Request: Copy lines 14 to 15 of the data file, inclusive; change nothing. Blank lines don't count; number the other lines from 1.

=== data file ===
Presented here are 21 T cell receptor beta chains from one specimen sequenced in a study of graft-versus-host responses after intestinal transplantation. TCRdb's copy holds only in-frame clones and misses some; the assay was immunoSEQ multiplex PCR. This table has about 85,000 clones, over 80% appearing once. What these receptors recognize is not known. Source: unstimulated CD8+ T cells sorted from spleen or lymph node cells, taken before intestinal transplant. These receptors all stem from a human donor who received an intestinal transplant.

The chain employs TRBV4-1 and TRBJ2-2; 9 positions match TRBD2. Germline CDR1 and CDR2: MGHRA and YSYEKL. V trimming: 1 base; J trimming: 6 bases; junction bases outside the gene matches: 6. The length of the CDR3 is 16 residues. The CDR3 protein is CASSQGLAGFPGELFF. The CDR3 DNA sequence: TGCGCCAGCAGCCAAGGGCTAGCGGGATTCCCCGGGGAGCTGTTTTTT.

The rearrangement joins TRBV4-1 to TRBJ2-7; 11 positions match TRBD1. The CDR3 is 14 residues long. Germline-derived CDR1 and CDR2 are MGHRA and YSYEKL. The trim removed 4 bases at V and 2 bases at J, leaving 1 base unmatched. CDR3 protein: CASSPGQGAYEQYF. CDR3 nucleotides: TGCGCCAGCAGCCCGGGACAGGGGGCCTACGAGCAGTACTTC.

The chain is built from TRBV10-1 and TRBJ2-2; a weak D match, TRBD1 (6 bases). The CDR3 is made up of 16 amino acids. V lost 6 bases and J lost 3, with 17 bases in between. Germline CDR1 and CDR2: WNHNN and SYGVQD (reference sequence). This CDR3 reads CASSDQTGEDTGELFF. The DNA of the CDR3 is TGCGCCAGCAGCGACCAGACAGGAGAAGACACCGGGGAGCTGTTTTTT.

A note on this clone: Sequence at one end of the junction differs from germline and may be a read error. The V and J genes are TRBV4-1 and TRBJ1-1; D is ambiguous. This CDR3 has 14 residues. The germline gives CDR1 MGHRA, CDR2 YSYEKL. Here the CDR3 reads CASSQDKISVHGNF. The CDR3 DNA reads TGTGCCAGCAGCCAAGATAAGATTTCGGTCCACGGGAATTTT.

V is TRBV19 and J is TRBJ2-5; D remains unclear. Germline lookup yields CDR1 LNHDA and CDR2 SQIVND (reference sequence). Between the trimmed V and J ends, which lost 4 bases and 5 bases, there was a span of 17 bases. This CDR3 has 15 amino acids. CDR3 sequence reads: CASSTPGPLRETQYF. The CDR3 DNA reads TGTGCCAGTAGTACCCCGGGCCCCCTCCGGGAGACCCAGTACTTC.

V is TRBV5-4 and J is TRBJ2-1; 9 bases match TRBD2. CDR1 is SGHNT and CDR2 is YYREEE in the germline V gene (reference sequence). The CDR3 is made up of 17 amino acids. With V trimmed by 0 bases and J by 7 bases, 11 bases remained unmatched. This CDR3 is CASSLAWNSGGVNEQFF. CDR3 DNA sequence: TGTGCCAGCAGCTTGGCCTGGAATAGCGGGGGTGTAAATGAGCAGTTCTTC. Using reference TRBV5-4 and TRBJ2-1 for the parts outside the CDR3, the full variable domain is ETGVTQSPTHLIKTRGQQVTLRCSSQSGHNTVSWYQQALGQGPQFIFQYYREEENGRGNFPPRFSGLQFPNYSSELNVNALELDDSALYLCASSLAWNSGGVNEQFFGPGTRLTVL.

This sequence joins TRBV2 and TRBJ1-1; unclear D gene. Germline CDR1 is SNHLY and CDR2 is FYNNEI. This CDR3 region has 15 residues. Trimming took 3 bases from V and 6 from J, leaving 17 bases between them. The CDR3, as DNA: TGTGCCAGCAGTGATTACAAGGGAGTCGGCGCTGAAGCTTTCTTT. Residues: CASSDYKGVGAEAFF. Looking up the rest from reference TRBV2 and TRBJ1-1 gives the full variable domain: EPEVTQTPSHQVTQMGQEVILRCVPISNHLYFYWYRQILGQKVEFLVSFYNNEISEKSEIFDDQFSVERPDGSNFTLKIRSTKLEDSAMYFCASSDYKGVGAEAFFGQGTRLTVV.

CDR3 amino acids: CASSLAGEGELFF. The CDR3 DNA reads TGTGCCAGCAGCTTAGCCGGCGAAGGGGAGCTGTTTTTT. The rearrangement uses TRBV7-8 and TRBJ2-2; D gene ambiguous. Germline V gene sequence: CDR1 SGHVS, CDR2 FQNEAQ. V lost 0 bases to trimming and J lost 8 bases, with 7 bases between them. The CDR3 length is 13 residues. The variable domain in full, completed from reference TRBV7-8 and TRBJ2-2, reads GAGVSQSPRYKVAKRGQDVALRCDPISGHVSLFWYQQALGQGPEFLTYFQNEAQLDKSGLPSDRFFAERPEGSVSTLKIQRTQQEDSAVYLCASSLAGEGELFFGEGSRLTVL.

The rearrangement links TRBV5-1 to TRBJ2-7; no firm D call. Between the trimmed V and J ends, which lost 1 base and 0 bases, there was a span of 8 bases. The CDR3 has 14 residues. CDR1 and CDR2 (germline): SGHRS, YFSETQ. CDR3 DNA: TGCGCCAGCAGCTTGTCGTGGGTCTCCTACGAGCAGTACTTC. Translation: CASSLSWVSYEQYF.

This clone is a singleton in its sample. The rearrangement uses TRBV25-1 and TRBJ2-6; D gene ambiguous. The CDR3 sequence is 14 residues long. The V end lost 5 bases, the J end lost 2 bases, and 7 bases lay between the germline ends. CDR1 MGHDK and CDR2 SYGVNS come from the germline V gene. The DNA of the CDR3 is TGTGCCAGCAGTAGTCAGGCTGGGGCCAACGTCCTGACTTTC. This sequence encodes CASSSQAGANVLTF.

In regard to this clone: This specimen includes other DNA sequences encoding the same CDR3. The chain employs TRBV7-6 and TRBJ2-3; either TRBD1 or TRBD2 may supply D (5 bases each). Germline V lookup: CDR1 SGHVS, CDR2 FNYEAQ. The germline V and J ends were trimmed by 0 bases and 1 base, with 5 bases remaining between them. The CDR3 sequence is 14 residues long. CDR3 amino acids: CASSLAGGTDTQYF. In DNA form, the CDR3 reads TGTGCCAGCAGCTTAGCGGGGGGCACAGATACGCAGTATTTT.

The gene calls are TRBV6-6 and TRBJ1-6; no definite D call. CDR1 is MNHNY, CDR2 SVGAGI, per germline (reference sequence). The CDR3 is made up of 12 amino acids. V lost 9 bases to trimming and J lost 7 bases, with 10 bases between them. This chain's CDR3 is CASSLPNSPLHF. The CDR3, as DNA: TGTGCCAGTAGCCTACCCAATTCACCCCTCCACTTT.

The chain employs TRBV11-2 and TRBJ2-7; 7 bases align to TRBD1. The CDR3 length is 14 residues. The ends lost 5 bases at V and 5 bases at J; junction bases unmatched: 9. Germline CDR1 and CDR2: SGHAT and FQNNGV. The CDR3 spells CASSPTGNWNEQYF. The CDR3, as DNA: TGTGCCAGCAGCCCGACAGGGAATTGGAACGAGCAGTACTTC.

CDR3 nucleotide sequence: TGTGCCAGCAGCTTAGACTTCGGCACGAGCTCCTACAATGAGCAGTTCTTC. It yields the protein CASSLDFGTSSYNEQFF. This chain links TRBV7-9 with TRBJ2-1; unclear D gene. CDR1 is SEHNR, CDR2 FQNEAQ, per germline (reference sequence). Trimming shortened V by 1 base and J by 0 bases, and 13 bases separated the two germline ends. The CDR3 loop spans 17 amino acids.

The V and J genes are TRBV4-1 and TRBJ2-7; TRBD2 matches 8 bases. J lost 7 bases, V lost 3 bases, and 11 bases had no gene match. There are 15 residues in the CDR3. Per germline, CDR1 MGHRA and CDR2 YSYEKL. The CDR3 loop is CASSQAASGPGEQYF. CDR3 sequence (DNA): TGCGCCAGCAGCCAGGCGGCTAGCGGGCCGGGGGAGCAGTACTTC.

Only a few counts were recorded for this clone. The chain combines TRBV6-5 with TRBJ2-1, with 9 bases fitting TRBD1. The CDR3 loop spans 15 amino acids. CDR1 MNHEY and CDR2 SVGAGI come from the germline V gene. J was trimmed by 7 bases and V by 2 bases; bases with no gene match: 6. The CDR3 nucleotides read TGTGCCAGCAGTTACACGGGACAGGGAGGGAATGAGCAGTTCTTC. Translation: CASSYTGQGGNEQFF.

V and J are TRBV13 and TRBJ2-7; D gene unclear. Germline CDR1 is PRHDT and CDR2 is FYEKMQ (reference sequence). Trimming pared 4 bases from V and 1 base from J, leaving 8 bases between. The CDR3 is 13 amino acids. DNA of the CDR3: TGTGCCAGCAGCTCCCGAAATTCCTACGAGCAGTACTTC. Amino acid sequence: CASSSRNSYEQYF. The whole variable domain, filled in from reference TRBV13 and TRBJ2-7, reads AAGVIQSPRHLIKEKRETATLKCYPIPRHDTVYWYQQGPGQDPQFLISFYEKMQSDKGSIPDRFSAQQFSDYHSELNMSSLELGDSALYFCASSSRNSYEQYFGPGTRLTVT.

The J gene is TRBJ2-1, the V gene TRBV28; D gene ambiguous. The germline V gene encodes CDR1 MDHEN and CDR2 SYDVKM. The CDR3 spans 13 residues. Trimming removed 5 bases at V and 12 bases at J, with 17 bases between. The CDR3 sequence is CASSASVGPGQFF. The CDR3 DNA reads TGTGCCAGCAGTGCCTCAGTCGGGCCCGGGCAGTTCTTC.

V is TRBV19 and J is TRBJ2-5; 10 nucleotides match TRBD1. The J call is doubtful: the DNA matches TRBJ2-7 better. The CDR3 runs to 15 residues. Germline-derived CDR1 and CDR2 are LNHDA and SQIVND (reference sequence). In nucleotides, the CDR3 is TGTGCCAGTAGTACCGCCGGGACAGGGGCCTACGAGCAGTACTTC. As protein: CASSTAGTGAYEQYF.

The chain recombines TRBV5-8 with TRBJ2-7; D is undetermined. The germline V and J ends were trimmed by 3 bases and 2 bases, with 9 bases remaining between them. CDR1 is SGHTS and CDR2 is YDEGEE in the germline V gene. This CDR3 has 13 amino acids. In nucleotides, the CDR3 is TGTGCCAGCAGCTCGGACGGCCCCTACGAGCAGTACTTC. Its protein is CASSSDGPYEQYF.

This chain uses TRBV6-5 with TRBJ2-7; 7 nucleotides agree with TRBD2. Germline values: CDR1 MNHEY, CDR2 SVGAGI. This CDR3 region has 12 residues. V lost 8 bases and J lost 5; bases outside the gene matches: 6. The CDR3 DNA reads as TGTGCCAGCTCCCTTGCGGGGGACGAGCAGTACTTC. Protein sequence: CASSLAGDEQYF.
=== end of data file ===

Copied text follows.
The chain employs TRBV11-2 and TRBJ2-7; 7 bases align to TRBD1. The CDR3 length is 14 residues. The ends lost 5 bases at V and 5 bases at J; junction bases unmatched: 9. Germline CDR1 and CDR2: SGHAT and FQNNGV. The CDR3 spells CASSPTGNWNEQYF. The CDR3, as DNA: TGTGCCAGCAGCCCGACAGGGAATTGGAACGAGCAGTACTTC.

CDR3 nucleotide sequence: TGTGCCAGCAGCTTAGACTTCGGCACGAGCTCCTACAATGAGCAGTTCTTC. It yields the protein CASSLDFGTSSYNEQFF. This chain links TRBV7-9 with TRBJ2-1; unclear D gene. CDR1 is SEHNR, CDR2 FQNEAQ, per germline (reference sequence). Trimming shortened V by 1 base and J by 0 bases, and 13 bases separated the two germline ends. The CDR3 loop spans 17 amino acids.